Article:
AUGUSTA – Some inmates at the Central Maine Pre-Release Center in Hallowell could move to the Kennebec County jail in Augusta after the center closes next month, under a proposal that state and county corrections officials are discussing.

State officials also have asked whether Augusta would be interested in being home to a new pre-release center, and potentially take all the state inmates now housed in Hallowell, and possibly others from elsewhere in the state as well.

City officials said they believe the pre-release center provides a good program but worry that residents may be wary of moving it to Augusta, already home to the county jail, Riverview Psychiatric Center and group homes housing mental health patients who have committed violent crimes. The pre-release program is for felons nearing the end of their prison terms and preparing to re-enter society.

City councilors say that before making a decision, they need more information about the possible location and the inmates it would house. They want input from residents, too.

“We need to make sure our constituents are heard on this,” said Mayor William Stokes, who is also head of the criminal division of the Maine Attorney General’s Office.

“Trust me — I think pre-release programs, if properly operated, are a great correctional tool that allows inmates to transition into the community, gives them skills and provides a valuable service to the community. And I don’t think any of us question the outstanding work they’ve done for the city of Augusta. But my real concern is, do the citizens of Augusta have a sort of fatigue of being the default site for facilities, state facilities, where no other community steps up?”

Speaking Thursday night as councilors discussed the issue with Rep. Corey Wilson, R-Augusta, Stokes also referred to the closure last year of two group homes that housed forensic patients on the state-owned grounds of the former Augusta Mental Health Institute.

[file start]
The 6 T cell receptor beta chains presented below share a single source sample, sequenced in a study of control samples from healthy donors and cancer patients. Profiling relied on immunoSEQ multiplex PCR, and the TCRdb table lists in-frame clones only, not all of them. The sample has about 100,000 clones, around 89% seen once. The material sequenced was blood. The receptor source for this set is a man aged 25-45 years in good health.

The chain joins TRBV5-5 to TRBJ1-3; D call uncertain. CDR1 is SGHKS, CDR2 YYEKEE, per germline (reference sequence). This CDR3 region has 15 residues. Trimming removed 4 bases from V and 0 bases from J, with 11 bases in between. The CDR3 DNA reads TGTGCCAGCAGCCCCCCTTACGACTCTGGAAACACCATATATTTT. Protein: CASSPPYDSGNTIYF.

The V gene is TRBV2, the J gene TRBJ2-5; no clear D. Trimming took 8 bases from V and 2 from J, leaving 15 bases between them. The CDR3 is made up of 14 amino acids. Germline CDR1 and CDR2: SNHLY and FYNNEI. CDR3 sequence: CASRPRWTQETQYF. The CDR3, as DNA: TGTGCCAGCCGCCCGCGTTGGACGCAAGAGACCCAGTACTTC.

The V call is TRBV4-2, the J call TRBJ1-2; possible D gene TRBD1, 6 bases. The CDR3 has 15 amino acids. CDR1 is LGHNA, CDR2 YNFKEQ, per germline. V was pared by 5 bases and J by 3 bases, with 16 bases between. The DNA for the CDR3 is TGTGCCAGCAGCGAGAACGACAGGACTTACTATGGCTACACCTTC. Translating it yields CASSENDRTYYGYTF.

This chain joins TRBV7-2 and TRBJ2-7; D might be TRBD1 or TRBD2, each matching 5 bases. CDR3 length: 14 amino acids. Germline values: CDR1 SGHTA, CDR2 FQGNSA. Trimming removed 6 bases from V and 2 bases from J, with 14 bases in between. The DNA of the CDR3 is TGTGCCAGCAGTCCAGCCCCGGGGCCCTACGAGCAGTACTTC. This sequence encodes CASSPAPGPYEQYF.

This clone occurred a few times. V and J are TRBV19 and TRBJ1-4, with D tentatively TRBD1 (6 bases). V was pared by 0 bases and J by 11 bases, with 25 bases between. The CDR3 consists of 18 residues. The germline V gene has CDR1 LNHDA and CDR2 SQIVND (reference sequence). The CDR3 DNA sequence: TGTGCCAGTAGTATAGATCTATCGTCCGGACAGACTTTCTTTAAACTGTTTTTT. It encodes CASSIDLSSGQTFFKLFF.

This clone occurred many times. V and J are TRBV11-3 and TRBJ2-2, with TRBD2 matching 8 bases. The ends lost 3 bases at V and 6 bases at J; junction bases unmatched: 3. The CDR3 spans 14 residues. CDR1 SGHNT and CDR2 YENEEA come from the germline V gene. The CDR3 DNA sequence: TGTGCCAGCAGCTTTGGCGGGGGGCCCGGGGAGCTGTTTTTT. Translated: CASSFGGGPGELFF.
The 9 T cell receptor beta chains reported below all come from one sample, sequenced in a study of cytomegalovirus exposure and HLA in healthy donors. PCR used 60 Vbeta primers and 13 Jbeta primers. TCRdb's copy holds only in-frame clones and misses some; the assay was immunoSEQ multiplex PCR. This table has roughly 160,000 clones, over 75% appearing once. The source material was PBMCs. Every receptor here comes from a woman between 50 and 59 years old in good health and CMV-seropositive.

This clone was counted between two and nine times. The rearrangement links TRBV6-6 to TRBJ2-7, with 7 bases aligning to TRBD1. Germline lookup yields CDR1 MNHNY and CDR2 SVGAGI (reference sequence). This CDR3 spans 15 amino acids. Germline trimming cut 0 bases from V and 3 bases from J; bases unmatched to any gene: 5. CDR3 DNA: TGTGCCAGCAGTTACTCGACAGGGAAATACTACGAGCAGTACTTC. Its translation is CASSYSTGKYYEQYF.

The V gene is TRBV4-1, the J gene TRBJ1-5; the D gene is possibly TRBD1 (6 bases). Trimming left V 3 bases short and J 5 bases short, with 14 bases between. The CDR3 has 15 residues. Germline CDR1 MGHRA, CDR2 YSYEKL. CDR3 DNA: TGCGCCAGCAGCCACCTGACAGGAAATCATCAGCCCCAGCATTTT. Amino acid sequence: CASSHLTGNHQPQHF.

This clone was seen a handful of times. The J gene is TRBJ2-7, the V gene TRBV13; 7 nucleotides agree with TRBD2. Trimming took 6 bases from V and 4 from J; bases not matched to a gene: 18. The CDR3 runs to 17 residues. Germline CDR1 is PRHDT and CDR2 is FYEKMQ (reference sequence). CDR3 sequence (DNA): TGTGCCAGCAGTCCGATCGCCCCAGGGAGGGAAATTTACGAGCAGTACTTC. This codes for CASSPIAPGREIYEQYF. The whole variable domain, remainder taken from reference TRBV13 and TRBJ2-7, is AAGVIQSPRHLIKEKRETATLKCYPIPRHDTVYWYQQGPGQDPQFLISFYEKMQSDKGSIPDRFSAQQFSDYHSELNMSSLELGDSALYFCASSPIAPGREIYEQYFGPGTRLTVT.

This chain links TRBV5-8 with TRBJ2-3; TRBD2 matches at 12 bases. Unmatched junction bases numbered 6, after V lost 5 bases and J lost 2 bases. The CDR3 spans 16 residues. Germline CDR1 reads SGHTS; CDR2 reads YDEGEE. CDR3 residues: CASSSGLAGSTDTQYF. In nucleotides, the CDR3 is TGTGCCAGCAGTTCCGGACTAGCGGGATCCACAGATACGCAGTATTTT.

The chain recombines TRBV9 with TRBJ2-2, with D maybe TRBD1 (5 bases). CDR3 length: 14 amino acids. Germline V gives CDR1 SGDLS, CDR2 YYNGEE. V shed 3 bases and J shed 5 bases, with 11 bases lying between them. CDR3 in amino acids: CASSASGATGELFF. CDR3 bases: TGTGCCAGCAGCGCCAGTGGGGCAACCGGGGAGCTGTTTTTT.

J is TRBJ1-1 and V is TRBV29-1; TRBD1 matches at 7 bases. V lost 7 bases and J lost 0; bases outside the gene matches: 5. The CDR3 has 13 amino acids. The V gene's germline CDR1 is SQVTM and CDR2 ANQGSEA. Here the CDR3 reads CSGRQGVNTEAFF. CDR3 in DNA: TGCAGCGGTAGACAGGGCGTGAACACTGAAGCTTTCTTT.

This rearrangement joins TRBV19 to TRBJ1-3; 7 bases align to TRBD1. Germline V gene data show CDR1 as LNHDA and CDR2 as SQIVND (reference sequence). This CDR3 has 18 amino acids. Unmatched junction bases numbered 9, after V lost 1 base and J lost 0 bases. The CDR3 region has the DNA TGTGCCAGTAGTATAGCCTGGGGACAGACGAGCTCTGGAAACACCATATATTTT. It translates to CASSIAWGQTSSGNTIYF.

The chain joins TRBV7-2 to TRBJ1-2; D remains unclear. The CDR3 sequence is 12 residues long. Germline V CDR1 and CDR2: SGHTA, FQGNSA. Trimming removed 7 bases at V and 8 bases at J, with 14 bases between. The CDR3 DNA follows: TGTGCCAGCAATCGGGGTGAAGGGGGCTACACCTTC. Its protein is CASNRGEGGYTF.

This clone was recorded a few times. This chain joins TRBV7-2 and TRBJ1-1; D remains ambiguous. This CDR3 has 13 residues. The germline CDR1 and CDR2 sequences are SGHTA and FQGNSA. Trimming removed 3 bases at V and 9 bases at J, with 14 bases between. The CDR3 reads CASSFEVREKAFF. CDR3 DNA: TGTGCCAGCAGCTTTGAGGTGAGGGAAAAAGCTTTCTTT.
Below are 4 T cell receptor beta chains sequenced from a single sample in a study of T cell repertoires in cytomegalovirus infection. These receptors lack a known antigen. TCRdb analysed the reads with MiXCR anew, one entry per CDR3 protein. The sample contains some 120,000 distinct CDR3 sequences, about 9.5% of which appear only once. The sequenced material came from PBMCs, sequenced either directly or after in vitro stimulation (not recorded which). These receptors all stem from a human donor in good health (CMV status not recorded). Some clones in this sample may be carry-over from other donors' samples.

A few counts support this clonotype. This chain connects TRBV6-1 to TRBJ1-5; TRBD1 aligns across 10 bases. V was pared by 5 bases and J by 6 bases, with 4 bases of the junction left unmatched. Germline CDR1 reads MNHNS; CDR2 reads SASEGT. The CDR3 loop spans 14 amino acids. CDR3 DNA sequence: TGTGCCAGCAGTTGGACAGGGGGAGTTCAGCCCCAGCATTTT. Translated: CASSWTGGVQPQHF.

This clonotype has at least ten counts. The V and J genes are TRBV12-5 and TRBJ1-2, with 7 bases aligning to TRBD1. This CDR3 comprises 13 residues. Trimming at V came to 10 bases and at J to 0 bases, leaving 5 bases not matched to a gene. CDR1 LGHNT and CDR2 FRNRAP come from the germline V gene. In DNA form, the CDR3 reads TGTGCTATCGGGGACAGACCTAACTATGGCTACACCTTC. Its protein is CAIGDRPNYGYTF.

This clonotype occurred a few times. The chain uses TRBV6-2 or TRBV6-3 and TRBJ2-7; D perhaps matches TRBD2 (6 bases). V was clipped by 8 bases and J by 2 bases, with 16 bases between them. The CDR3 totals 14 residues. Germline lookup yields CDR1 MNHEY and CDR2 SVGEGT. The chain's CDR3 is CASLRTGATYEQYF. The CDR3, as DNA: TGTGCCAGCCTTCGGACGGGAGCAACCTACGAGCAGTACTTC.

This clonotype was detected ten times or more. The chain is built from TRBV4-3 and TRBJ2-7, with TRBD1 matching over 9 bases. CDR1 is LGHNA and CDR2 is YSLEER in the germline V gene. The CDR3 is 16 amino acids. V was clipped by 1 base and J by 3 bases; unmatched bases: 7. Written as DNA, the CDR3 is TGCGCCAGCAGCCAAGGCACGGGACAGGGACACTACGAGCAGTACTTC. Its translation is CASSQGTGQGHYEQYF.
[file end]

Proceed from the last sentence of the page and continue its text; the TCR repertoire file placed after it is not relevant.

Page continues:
The patients, some of whom had been found not criminally responsible for violent criminal acts, were moved into two group homes elsewhere in Augusta.

Stokes said some city residents are “still reeling from being what they consider blindsided by the state” because the patients were moved without prior notice or public input.

A county proposal could keep some pre-release center inmates at the Kennebec County jail.

The proposal, which Kennebec County Sheriff Randall Liberty plans to discuss with Corrections Commissioner Joseph Ponte on Monday, would move state inmates who are from central Maine to the county jail, which also has a pre-release program. Those inmates then would transition back into society from there.

Liberty said five of the 39 inmates now at the Hallowell pre-release center are from central Maine. The pre-release center can hold about 60 inmates.

Liberty said he was told that the rest of the inmates now at the Hallowell center would move to the Bolduc Correctional Facility in Warren.

The preliminary proposal stems from a philosophy that it’s better for inmates to transition from imprisonment through pre-release and back into society in their own communities, Liberty said. He said the program could expand later to include more county jails taking pre-release state prisoners who had previously lived in those areas.